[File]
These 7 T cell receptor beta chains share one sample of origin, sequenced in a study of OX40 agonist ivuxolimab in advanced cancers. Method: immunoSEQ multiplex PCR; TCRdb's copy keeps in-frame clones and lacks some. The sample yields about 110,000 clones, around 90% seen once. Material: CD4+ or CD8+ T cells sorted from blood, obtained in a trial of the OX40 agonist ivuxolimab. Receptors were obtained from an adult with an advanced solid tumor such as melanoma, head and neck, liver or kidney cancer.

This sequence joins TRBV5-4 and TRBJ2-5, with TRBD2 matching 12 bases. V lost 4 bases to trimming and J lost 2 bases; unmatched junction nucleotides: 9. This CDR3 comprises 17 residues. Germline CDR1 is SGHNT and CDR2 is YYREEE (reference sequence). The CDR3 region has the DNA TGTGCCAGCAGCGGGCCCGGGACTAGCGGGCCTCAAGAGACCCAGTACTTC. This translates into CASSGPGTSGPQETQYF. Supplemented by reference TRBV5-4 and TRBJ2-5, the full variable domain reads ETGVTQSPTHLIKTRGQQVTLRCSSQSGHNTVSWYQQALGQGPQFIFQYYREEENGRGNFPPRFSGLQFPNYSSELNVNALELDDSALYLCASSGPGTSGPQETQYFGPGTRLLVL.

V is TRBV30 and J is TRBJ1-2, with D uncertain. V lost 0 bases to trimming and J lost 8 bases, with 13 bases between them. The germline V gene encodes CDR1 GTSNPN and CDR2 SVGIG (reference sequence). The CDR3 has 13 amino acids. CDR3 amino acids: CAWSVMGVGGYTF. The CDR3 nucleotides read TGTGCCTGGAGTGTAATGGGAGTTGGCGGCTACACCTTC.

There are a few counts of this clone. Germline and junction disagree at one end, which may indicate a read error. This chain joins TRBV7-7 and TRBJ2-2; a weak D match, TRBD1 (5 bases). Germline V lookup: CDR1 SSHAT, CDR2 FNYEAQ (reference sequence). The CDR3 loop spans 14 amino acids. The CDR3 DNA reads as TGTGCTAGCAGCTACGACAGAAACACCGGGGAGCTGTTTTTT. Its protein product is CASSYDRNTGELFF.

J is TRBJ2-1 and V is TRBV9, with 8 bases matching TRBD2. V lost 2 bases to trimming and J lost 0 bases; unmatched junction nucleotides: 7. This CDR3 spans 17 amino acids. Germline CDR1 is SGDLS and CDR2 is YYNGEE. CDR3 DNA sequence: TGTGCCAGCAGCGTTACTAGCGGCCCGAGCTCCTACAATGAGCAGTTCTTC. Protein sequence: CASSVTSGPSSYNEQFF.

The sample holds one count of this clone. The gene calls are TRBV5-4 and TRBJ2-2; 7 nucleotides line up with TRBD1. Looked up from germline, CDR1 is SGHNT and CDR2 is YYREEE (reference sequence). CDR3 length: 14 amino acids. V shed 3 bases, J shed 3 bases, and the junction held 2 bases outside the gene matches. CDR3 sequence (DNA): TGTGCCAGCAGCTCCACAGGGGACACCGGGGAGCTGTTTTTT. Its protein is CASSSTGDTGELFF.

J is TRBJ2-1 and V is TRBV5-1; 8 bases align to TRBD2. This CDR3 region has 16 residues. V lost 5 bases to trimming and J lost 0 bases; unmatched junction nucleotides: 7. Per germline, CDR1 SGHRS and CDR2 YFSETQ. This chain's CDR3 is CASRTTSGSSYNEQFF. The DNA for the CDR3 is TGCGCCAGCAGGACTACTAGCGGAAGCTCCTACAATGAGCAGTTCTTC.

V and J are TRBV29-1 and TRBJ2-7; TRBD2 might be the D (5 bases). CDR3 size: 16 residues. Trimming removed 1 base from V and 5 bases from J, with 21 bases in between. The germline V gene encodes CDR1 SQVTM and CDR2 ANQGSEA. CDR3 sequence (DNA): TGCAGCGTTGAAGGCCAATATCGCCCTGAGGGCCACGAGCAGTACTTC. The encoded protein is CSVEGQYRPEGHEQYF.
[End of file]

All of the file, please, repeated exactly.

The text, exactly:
These 7 T cell receptor beta chains share one sample of origin, sequenced in a study of OX40 agonist ivuxolimab in advanced cancers. Method: immunoSEQ multiplex PCR; TCRdb's copy keeps in-frame clones and lacks some. The sample yields about 110,000 clones, around 90% seen once. Material: CD4+ or CD8+ T cells sorted from blood, obtained in a trial of the OX40 agonist ivuxolimab. Receptors were obtained from an adult with an advanced solid tumor such as melanoma, head and neck, liver or kidney cancer.

This sequence joins TRBV5-4 and TRBJ2-5, with TRBD2 matching 12 bases. V lost 4 bases to trimming and J lost 2 bases; unmatched junction nucleotides: 9. This CDR3 comprises 17 residues. Germline CDR1 is SGHNT and CDR2 is YYREEE (reference sequence). The CDR3 region has the DNA TGTGCCAGCAGCGGGCCCGGGACTAGCGGGCCTCAAGAGACCCAGTACTTC. This translates into CASSGPGTSGPQETQYF. Supplemented by reference TRBV5-4 and TRBJ2-5, the full variable domain reads ETGVTQSPTHLIKTRGQQVTLRCSSQSGHNTVSWYQQALGQGPQFIFQYYREEENGRGNFPPRFSGLQFPNYSSELNVNALELDDSALYLCASSGPGTSGPQETQYFGPGTRLLVL.

V is TRBV30 and J is TRBJ1-2, with D uncertain. V lost 0 bases to trimming and J lost 8 bases, with 13 bases between them. The germline V gene encodes CDR1 GTSNPN and CDR2 SVGIG (reference sequence). The CDR3 has 13 amino acids. CDR3 amino acids: CAWSVMGVGGYTF. The CDR3 nucleotides read TGTGCCTGGAGTGTAATGGGAGTTGGCGGCTACACCTTC.

There are a few counts of this clone. Germline and junction disagree at one end, which may indicate a read error. This chain joins TRBV7-7 and TRBJ2-2; a weak D match, TRBD1 (5 bases). Germline V lookup: CDR1 SSHAT, CDR2 FNYEAQ (reference sequence). The CDR3 loop spans 14 amino acids. The CDR3 DNA reads as TGTGCTAGCAGCTACGACAGAAACACCGGGGAGCTGTTTTTT. Its protein product is CASSYDRNTGELFF.

J is TRBJ2-1 and V is TRBV9, with 8 bases matching TRBD2. V lost 2 bases to trimming and J lost 0 bases; unmatched junction nucleotides: 7. This CDR3 spans 17 amino acids. Germline CDR1 is SGDLS and CDR2 is YYNGEE. CDR3 DNA sequence: TGTGCCAGCAGCGTTACTAGCGGCCCGAGCTCCTACAATGAGCAGTTCTTC. Protein sequence: CASSVTSGPSSYNEQFF.

The sample holds one count of this clone. The gene calls are TRBV5-4 and TRBJ2-2; 7 nucleotides line up with TRBD1. Looked up from germline, CDR1 is SGHNT and CDR2 is YYREEE (reference sequence). CDR3 length: 14 amino acids. V shed 3 bases, J shed 3 bases, and the junction held 2 bases outside the gene matches. CDR3 sequence (DNA): TGTGCCAGCAGCTCCACAGGGGACACCGGGGAGCTGTTTTTT. Its protein is CASSSTGDTGELFF.

J is TRBJ2-1 and V is TRBV5-1; 8 bases align to TRBD2. This CDR3 region has 16 residues. V lost 5 bases to trimming and J lost 0 bases; unmatched junction nucleotides: 7. Per germline, CDR1 SGHRS and CDR2 YFSETQ. This chain's CDR3 is CASRTTSGSSYNEQFF. The DNA for the CDR3 is TGCGCCAGCAGGACTACTAGCGGAAGCTCCTACAATGAGCAGTTCTTC.

V and J are TRBV29-1 and TRBJ2-7; TRBD2 might be the D (5 bases). CDR3 size: 16 residues. Trimming removed 1 base from V and 5 bases from J, with 21 bases in between. The germline V gene encodes CDR1 SQVTM and CDR2 ANQGSEA. CDR3 sequence (DNA): TGCAGCGTTGAAGGCCAATATCGCCCTGAGGGCCACGAGCAGTACTTC. The encoded protein is CSVEGQYRPEGHEQYF.